The protests in Iran show that unification is possible. They were a result of people connecting with each other through smaller communities, up to a larger network.

The Internet, with its blogs, Facebook, and Twitter’s compact mass messaging, plays a major role for a new generation of young activists, says Abdulhamid.

Facebook’s group “100 Million Facebook Members for Democracy in Iran” has about 233,800 members. The “United For Iran” Web site ( played an instrumental role in organizing worldwide protest rallies in 110 cities on July 25.

For Syrian activists, the goal is to build networks at a grassroots level, similar to those which the world saw go into effect after the failed election of Mir-Hossein Mousavi in Iran. For Abdulhamid, these networks should include everyone: whole households, farmers, and professors.

“We want to build on trust with the communities and for that we really need to listen,” he says.

Syrian activists need to be even more low-key than their Iranian counterparts, however. For example, mosques, which typically serve as places for reflection and conversation, were a key meeting-point for pro-democracy Iranians. In Syria, however, they have already been infiltrated by the Mukhabarat (secret service agents). Despite this, “unofficial networks” can form, they will just take time, Abdulhamid says.

Improving the Activist Elite

Listening to Ammar Abdulhamid, it becomes clear that Syrian activists have learned from past mistakes. “We do not want to impose an urban elite on people, but rather have people develop their own leaders,” he says. In the past, the liberals, intelligentsia, and educated urbanized classes would speak for the Syrian people but not trust them. It was a reflection of their fear and inability, he says, to communicate with the common population.

In the past, top down imposition by intelligentsia led to leftist coups d’etat such as that of the Ba’ath Party in Syria in 1963, which paved the way for the rise of the current Assad regime, and similar leftist and Ba’athist coups in Iraq, Yemen and Algeria. What’s needed instead is democratic accountability, says Abdulhamid.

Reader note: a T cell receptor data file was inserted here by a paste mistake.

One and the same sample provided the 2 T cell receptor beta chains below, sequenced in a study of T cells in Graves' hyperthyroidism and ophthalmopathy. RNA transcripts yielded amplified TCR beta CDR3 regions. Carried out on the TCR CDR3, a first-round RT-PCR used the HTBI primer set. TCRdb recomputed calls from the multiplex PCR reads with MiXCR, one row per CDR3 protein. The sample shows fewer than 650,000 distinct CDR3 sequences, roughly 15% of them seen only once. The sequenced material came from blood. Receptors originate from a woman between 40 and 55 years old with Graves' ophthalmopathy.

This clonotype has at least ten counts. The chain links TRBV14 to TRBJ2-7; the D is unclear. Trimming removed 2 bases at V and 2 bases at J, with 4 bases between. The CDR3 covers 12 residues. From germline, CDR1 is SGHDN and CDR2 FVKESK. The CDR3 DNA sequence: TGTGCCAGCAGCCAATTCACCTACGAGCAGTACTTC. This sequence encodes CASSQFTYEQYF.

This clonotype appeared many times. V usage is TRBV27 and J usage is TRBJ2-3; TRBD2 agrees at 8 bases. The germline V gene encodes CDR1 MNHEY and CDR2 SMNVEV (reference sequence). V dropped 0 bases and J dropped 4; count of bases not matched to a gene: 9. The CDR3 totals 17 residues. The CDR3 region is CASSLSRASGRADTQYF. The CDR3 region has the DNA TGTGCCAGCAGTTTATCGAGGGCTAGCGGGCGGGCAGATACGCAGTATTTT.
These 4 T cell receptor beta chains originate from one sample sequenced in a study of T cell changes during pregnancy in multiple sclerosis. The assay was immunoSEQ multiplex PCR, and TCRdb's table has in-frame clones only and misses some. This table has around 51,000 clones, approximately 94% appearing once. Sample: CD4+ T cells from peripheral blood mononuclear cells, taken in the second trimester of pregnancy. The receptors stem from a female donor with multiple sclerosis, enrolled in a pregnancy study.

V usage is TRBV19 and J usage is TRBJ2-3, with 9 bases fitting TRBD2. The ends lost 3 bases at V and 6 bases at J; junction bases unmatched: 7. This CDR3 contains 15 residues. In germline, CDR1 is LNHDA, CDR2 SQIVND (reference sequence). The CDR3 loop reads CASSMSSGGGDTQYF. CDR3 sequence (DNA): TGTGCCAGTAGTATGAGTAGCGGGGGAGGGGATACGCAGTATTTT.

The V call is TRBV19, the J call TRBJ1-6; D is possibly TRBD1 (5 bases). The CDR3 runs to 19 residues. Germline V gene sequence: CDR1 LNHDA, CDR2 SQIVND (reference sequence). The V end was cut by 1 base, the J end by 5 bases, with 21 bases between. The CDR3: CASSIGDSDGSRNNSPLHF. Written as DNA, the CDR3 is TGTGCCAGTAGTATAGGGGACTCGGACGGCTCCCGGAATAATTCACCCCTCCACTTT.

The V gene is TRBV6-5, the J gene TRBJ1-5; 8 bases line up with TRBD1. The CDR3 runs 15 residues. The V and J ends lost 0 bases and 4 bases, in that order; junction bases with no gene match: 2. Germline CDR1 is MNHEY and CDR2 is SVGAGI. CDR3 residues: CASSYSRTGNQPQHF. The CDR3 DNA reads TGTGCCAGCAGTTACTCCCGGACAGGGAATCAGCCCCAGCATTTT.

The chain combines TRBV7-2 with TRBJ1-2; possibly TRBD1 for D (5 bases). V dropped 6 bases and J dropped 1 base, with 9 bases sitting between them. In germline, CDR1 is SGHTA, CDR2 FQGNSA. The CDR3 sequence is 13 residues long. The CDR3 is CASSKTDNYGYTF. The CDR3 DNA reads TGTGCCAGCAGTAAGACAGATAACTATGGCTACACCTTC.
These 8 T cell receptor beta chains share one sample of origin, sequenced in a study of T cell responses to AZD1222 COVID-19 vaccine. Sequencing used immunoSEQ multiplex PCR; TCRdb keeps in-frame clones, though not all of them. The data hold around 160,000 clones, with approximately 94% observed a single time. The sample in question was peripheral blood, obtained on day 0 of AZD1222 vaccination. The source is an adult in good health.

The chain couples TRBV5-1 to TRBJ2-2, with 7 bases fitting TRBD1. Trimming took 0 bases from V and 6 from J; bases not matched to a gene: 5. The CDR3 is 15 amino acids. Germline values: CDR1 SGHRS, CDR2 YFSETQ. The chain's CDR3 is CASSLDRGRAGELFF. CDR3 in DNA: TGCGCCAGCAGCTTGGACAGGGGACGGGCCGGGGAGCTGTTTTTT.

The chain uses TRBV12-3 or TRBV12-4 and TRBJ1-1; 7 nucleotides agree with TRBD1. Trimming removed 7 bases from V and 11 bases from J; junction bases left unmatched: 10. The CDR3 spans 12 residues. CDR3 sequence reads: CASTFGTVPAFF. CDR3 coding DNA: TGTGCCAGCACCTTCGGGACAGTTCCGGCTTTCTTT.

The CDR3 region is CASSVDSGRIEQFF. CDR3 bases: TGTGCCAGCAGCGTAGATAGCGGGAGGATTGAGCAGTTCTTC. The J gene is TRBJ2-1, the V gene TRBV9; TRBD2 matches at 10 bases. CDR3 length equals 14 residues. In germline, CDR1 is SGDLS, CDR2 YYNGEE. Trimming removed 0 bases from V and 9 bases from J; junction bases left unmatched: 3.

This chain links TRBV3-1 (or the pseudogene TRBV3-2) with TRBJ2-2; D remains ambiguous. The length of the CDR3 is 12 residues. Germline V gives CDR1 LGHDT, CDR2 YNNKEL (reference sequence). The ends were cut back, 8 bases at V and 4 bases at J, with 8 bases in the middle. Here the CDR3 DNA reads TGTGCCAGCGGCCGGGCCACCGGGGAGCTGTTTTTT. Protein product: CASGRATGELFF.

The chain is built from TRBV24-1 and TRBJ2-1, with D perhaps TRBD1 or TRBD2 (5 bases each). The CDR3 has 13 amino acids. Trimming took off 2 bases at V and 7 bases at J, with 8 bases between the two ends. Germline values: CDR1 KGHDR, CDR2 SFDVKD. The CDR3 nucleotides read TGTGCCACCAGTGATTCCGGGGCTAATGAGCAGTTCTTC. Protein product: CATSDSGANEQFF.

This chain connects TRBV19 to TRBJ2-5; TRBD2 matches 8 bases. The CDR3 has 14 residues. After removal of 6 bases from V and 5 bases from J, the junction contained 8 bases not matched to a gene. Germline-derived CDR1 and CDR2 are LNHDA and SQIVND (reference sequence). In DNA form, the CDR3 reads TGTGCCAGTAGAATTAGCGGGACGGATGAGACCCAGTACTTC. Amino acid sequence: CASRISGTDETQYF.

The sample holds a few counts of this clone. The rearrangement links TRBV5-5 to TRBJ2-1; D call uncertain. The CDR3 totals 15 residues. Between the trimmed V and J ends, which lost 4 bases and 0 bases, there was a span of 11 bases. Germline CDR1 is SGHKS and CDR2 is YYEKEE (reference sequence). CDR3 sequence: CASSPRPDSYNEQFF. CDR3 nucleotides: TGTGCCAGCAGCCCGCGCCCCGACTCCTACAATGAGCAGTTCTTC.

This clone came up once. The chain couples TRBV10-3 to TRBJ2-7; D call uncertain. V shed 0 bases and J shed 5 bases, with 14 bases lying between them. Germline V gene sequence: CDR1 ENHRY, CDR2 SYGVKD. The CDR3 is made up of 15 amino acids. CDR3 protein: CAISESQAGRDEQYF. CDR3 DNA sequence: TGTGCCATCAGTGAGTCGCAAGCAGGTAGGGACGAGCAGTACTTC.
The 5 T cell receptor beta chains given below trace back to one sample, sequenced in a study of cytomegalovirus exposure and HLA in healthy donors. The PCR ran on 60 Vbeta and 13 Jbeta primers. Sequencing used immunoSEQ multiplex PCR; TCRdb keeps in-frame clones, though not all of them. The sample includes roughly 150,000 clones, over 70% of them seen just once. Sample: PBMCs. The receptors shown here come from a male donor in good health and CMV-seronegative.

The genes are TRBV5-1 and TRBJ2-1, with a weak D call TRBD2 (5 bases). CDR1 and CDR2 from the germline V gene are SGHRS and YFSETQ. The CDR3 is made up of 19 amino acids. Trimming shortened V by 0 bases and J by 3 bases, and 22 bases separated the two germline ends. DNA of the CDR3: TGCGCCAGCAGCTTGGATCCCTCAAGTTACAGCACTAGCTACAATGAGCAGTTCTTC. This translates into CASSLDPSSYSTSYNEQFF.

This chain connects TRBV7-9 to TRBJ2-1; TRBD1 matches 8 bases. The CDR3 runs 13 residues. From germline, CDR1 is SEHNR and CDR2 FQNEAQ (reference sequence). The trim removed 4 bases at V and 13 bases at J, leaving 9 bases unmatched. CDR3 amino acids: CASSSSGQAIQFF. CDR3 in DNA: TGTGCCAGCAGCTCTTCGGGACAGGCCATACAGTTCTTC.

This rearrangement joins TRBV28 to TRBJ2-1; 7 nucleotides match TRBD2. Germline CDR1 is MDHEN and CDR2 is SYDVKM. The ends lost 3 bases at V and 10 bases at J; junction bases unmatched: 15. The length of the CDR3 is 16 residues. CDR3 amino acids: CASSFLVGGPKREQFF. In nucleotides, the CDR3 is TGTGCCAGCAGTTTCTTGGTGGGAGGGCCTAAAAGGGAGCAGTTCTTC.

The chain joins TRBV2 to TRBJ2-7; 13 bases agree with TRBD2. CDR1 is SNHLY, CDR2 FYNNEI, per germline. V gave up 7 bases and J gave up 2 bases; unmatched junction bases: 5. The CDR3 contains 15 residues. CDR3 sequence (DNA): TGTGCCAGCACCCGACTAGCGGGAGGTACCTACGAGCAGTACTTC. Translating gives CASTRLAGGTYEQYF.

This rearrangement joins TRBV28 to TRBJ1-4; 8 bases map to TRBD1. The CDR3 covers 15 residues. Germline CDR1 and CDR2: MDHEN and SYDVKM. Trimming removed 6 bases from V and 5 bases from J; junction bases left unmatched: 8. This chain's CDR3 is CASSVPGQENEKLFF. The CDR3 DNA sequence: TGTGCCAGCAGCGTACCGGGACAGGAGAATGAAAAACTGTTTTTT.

The diversity of Arab nations presents a challenge for large scale unification. Abdulhamid says that democratic change depends on how sophisticated the dissident movement is, and how the country’s wealth is distributed. The general guideline should be to engage everyone, not only the privileged. “We have to be less snobbish and give leadership to the people,” Abdulhamid says.

Though revolution carries its own set of risks, as an activist Ammar says he would rather people challenge the system and learn from their experiences than see the country slowly crumble under corruption. “I am hoping for [a] nonviolent series of Arab revolutions to sweep across the Arab world,” he says.


Though Abdulhamid thinks democracy is good for everyone, “What we are really calling for is reciprocity,” he says—something that Syrians can immediately relate to.
After a four year absence, an American Ambassador has been reinstated in Damascus. But according to Abdulhamid, U.S. representatives cannot move around freely in the country, and can’t meet with dissidents without them being interrogated or tortured.

The Syrian Ambassador to the U.S., on the other hand, enjoys the freedoms of U.S. law. He also holds a PhD in computer science and keeps a personal blog discussing personal artistic endeavors; a modernized face in Washington political circles, but an unrealistic representation of conditions in Syria.

“We all fall short from the ideal we aspire to, but we all should aspire to the Declaration of Human Rights.” Countries should strive for the ideals in the Universal Declaration of Human Rights, says Abdulhamid.

“We want reciprocity,” says Abdulhamid “and to de-mask them as the totalitarian state that they are.”